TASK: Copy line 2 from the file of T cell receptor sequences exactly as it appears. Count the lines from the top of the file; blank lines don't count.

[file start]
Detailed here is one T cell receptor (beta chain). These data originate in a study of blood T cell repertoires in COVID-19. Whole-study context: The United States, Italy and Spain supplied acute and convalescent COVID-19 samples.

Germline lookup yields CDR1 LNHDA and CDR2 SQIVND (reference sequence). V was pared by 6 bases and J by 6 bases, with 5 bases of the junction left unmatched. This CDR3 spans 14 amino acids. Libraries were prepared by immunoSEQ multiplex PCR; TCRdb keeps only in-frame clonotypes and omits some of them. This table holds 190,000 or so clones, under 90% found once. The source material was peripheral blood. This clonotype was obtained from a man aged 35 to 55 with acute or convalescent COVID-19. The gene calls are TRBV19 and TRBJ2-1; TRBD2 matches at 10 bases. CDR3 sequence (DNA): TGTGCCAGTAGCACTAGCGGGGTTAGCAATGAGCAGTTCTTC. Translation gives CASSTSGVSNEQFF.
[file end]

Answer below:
Germline lookup yields CDR1 LNHDA and CDR2 SQIVND (reference sequence). V was pared by 6 bases and J by 6 bases, with 5 bases of the junction left unmatched. This CDR3 spans 14 amino acids. Libraries were prepared by immunoSEQ multiplex PCR; TCRdb keeps only in-frame clonotypes and omits some of them. This table holds 190,000 or so clones, under 90% found once. The source material was peripheral blood. This clonotype was obtained from a man aged 35 to 55 with acute or convalescent COVID-19. The gene calls are TRBV19 and TRBJ2-1; TRBD2 matches at 10 bases. CDR3 sequence (DNA): TGTGCCAGTAGCACTAGCGGGGTTAGCAATGAGCAGTTCTTC. Translation gives CASSTSGVSNEQFF.